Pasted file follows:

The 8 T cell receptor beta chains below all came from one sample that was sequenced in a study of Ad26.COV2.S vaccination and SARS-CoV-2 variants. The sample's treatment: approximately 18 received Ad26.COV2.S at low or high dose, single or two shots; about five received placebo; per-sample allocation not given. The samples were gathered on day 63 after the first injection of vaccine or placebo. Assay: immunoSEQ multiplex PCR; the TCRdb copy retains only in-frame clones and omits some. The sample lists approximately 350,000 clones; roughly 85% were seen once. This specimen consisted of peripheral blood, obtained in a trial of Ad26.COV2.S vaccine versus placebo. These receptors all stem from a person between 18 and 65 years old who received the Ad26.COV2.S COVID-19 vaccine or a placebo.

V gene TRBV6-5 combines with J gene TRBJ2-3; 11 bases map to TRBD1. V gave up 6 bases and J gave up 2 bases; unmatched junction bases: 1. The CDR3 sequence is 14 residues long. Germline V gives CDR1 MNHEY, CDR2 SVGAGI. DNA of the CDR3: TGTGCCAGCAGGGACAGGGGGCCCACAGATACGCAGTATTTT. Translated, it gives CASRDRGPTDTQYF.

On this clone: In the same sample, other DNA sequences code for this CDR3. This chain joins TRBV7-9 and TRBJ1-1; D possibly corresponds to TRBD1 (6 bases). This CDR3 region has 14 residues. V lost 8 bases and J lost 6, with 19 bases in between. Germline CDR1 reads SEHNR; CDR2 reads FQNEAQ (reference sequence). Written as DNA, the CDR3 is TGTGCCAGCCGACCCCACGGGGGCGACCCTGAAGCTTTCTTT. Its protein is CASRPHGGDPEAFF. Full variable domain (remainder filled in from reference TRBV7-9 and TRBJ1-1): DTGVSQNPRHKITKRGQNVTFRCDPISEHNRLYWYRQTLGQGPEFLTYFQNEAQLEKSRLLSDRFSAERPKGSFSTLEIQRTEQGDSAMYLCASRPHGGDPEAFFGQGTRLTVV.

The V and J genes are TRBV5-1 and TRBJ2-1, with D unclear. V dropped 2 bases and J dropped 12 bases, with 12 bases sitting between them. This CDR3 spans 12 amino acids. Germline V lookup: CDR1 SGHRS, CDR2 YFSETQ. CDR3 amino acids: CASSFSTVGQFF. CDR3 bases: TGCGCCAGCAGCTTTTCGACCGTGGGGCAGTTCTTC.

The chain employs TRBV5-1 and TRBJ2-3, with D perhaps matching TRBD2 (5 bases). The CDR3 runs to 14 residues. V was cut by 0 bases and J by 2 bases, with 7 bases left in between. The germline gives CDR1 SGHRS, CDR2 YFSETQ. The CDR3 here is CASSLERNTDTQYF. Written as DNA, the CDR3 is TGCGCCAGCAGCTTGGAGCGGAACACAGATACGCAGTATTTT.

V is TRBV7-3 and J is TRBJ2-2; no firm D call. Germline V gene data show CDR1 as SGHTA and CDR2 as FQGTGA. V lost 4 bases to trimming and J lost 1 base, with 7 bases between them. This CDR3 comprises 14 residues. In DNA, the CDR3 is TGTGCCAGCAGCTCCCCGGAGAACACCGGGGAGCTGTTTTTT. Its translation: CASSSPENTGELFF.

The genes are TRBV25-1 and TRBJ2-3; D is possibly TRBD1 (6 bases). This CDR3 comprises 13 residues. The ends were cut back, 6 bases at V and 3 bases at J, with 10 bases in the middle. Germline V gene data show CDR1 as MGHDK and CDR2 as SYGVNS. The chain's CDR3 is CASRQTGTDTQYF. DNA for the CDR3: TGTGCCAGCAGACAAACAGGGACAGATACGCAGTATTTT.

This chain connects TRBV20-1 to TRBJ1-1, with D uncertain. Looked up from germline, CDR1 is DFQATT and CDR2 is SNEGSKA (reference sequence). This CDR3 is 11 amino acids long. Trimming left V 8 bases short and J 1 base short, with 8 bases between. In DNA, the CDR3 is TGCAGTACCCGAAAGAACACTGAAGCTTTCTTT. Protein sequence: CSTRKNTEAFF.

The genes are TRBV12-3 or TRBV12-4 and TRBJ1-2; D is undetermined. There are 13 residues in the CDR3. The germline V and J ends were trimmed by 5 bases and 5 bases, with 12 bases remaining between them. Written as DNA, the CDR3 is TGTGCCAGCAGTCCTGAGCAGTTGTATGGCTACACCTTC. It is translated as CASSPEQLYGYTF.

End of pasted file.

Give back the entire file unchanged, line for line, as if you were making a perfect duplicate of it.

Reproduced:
The 8 T cell receptor beta chains below all came from one sample that was sequenced in a study of Ad26.COV2.S vaccination and SARS-CoV-2 variants. The sample's treatment: approximately 18 received Ad26.COV2.S at low or high dose, single or two shots; about five received placebo; per-sample allocation not given. The samples were gathered on day 63 after the first injection of vaccine or placebo. Assay: immunoSEQ multiplex PCR; the TCRdb copy retains only in-frame clones and omits some. The sample lists approximately 350,000 clones; roughly 85% were seen once. This specimen consisted of peripheral blood, obtained in a trial of Ad26.COV2.S vaccine versus placebo. These receptors all stem from a person between 18 and 65 years old who received the Ad26.COV2.S COVID-19 vaccine or a placebo.

V gene TRBV6-5 combines with J gene TRBJ2-3; 11 bases map to TRBD1. V gave up 6 bases and J gave up 2 bases; unmatched junction bases: 1. The CDR3 sequence is 14 residues long. Germline V gives CDR1 MNHEY, CDR2 SVGAGI. DNA of the CDR3: TGTGCCAGCAGGGACAGGGGGCCCACAGATACGCAGTATTTT. Translated, it gives CASRDRGPTDTQYF.

On this clone: In the same sample, other DNA sequences code for this CDR3. This chain joins TRBV7-9 and TRBJ1-1; D possibly corresponds to TRBD1 (6 bases). This CDR3 region has 14 residues. V lost 8 bases and J lost 6, with 19 bases in between. Germline CDR1 reads SEHNR; CDR2 reads FQNEAQ (reference sequence). Written as DNA, the CDR3 is TGTGCCAGCCGACCCCACGGGGGCGACCCTGAAGCTTTCTTT. Its protein is CASRPHGGDPEAFF. Full variable domain (remainder filled in from reference TRBV7-9 and TRBJ1-1): DTGVSQNPRHKITKRGQNVTFRCDPISEHNRLYWYRQTLGQGPEFLTYFQNEAQLEKSRLLSDRFSAERPKGSFSTLEIQRTEQGDSAMYLCASRPHGGDPEAFFGQGTRLTVV.

The V and J genes are TRBV5-1 and TRBJ2-1, with D unclear. V dropped 2 bases and J dropped 12 bases, with 12 bases sitting between them. This CDR3 spans 12 amino acids. Germline V lookup: CDR1 SGHRS, CDR2 YFSETQ. CDR3 amino acids: CASSFSTVGQFF. CDR3 bases: TGCGCCAGCAGCTTTTCGACCGTGGGGCAGTTCTTC.

The chain employs TRBV5-1 and TRBJ2-3, with D perhaps matching TRBD2 (5 bases). The CDR3 runs to 14 residues. V was cut by 0 bases and J by 2 bases, with 7 bases left in between. The germline gives CDR1 SGHRS, CDR2 YFSETQ. The CDR3 here is CASSLERNTDTQYF. Written as DNA, the CDR3 is TGCGCCAGCAGCTTGGAGCGGAACACAGATACGCAGTATTTT.

V is TRBV7-3 and J is TRBJ2-2; no firm D call. Germline V gene data show CDR1 as SGHTA and CDR2 as FQGTGA. V lost 4 bases to trimming and J lost 1 base, with 7 bases between them. This CDR3 comprises 14 residues. In DNA, the CDR3 is TGTGCCAGCAGCTCCCCGGAGAACACCGGGGAGCTGTTTTTT. Its translation: CASSSPENTGELFF.

The genes are TRBV25-1 and TRBJ2-3; D is possibly TRBD1 (6 bases). This CDR3 comprises 13 residues. The ends were cut back, 6 bases at V and 3 bases at J, with 10 bases in the middle. Germline V gene data show CDR1 as MGHDK and CDR2 as SYGVNS. The chain's CDR3 is CASRQTGTDTQYF. DNA for the CDR3: TGTGCCAGCAGACAAACAGGGACAGATACGCAGTATTTT.

This chain connects TRBV20-1 to TRBJ1-1, with D uncertain. Looked up from germline, CDR1 is DFQATT and CDR2 is SNEGSKA (reference sequence). This CDR3 is 11 amino acids long. Trimming left V 8 bases short and J 1 base short, with 8 bases between. In DNA, the CDR3 is TGCAGTACCCGAAAGAACACTGAAGCTTTCTTT. Protein sequence: CSTRKNTEAFF.

The genes are TRBV12-3 or TRBV12-4 and TRBJ1-2; D is undetermined. There are 13 residues in the CDR3. The germline V and J ends were trimmed by 5 bases and 5 bases, with 12 bases remaining between them. Written as DNA, the CDR3 is TGTGCCAGCAGTCCTGAGCAGTTGTATGGCTACACCTTC. It is translated as CASSPEQLYGYTF.